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Events, Commands and Workers

[ work in progress ]

The import flow looks like this:

_(AP | CLI) -> Command -> CommandQueue -> CommandConsumer -> CommandHandler ->_  
 _Event -> EventQueue -> EventConsumer -> EventHandler ->_  
 _Content Snippets -> KeyValue Store_

The processes above are simplified. For example, during the projection, the CommandHandlers can also issue new commands that are added to the command queue.

[ below block is copied from old Vibai’s getting started guide ]

In case you want to experiment with background processes, feel free to try out the command vendor/lizards-and-pumpkins/catalog/bin/interactive-consumer-ui.sh (use the keys [1] and [2] and [+] and [-] to select, start and stop workers). To learn how start workers from a script try vendor/lizards-and-pumpkins/catalog/bin/manage-consumer.sh.

[ end of copied block ]

[ below block is copied from old Vibai’s getting started guide ]

Start the queue workers

In the example covered in this post the import data was so far processed directly by the vendor/bin/lp import:template and the vendor/bin/lp import:catalog scripts.
In a real production setup that isn’t good enough, as it is reasonable to expect imports to happen automatically!

In Lizards & Pumpkins this is done by background processes that process the queue messages.
These are called queue workers.
Even though that does add some complexity, the reason it was decided that it is worth the cost is because the number of worker processes can easily be scaled up.
If the queue network capable (like for example RabbitMQ), multiple queue workers can be run on multiple hosts, thereby processing even large amounts of import data quite quickly.

There are two kinds of workers in L&P, which can be scaled individually: command consumers and event consumers.
To start and stop workers manually, use the vendor/lizards-and-pumpkins/catalog/bin/interactive-consumer-ui.sh script.

This is nice for testing, but usually workers need to be started automatically.
For this purpose the script vendor/lizards-and-pumpkins/catalog/bin/manage-consumer.sh exists.

For example, to start 2 command consumers, run
vendor/lizards-and-pumpkins/catalog/bin/manage-consumer.sh command start 2.
Or to start 4 event consumers, run
vendor/lizards-and-pumpkins/catalog/bin/manage-consumer.sh event start 4.

To scale down, use it with the stop action:
vendor/lizards-and-pumpkins/catalog/bin/manage-consumer.sh event stop 2.
Or to stop all workers of a kind, use
vendor/lizards-and-pumpkins/catalog/bin/manage-consumer.sh event stop-all.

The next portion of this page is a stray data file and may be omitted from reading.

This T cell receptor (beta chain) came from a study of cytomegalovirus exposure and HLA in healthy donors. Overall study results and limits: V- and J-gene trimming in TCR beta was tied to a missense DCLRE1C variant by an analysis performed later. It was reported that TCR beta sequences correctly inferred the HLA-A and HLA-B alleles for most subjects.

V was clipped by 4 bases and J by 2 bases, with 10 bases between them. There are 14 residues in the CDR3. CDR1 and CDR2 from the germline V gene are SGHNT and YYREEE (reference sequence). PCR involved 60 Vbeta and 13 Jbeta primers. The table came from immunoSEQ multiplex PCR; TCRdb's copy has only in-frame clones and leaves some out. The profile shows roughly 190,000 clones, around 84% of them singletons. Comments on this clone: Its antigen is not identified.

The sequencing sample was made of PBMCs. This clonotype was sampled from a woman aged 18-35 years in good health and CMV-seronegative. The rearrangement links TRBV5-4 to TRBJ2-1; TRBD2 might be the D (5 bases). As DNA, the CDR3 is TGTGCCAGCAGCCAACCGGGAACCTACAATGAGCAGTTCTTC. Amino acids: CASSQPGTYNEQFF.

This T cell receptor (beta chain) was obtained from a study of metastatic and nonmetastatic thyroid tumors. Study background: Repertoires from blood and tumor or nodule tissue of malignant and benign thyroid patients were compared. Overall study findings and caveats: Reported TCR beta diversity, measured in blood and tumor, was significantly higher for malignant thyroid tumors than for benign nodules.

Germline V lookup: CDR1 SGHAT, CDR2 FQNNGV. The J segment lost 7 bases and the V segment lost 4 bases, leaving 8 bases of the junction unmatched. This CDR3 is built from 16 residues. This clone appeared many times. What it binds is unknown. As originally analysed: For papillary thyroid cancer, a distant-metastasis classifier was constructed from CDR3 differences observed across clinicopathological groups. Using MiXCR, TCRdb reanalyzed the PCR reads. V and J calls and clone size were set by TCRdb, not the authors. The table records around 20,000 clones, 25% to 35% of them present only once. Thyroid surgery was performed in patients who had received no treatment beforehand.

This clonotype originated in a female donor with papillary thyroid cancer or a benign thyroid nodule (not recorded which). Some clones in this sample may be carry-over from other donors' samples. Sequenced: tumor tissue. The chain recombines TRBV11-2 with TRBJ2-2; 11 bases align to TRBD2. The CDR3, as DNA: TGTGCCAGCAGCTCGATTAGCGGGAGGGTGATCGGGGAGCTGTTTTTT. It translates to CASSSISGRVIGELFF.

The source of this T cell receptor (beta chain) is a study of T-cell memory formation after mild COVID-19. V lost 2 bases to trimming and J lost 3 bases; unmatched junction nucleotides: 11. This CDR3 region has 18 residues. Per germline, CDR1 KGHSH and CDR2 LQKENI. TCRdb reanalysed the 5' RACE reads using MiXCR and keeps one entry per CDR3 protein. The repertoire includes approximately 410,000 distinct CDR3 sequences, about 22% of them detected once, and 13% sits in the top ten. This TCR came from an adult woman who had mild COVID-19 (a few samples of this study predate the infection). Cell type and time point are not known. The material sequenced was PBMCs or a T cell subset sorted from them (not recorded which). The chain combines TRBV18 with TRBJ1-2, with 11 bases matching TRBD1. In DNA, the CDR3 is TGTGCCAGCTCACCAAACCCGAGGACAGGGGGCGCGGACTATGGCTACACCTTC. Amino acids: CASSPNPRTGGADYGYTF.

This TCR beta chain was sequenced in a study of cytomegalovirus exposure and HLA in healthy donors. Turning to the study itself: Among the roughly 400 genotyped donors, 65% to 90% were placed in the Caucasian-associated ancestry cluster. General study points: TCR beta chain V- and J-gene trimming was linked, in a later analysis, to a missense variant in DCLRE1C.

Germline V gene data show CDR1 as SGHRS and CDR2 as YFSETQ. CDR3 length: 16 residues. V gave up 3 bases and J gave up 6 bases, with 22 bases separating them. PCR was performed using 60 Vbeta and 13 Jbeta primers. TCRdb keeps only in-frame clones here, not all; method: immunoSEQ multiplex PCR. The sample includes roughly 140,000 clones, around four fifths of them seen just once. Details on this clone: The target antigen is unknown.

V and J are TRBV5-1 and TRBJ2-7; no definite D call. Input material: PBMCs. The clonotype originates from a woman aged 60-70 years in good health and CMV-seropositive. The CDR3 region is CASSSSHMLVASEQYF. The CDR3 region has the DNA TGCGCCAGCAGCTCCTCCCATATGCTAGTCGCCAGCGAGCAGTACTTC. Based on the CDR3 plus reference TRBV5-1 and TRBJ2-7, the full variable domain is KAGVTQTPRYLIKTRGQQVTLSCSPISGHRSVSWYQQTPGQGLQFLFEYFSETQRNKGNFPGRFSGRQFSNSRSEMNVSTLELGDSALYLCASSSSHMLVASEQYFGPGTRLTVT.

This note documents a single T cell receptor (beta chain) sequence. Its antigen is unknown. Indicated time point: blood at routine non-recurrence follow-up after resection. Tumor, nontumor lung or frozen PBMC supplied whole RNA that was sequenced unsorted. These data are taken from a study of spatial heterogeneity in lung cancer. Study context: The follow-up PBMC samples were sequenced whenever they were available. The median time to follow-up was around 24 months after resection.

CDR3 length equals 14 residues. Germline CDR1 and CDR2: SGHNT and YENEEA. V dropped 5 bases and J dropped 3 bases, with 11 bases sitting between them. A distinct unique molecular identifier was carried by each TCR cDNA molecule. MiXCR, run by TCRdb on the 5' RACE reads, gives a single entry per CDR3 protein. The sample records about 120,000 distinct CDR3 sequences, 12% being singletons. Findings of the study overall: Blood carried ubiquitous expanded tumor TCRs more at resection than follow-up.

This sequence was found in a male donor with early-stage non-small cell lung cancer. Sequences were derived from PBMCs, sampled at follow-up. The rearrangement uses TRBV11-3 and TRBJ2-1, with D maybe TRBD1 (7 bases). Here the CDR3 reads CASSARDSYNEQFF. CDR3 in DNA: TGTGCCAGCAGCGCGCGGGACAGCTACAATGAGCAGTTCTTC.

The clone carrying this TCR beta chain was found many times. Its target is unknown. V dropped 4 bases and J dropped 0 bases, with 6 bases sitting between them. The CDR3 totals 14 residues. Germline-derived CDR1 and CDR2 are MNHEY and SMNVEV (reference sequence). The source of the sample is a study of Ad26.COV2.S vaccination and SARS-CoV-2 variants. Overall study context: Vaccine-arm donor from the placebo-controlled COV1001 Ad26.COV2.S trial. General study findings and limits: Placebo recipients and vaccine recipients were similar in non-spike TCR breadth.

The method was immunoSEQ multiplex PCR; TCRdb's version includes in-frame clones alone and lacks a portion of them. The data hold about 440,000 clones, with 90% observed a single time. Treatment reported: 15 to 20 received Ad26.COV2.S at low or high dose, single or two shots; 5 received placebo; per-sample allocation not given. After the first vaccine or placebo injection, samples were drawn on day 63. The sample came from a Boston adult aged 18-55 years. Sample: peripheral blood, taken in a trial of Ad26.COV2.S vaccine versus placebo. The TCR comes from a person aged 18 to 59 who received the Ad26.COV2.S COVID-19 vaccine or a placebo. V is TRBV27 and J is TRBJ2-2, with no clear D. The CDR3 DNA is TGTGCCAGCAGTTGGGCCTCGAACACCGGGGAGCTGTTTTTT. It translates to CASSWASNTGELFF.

When stopping workers, it might take longer than a few seconds for them to actually shut down, as they will continue to finish their current task before quitting.

The number of workers you want to run depends on the hardware, the catalog data and will vary from project to project.
The interactive-consumer-ui.sh is handy for tuning them just right.

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Workers

Lizards & Pumpkins can scale out horizontally using an arbitrary number worker processes. If a distributed queue and storage engine is used, the worker processes can run on multiple hosts.

The amount of worker processes to start depends on many factory. On my local development box I tend to start one command consumer and 4 event consumers, as the event consumers do the majority or processing work.

The number of workers is only limited by the resources of the system they run on. I don’t have that many CPU cores, so 4 event consumers keep my machine pretty busy. On a high-end server with 64 CPU cores, dozens of workers could run on a single machine. Of course the amount of messages having to be processed also should be taken into consideration.

Starting Worker Processes

To start the worker processes in the background, run the following bash command:

$ bin/consumerSupervisor.sh bin/eventConsumer.php &
$ bin/consumerSupervisor.sh bin/commandConsumer.php &

On a remote host you might want to start the workers using nohup or in a screen session, so they continue running even in case the connection is terminated.

Stopping Worker Processes

To stop worker processes simply kill them. There are many ways to do that, for example using the kill command, or - if the terminal connection still is open - by bringing them back to run in the foreground using the fg command and hitting Ctrl-C.

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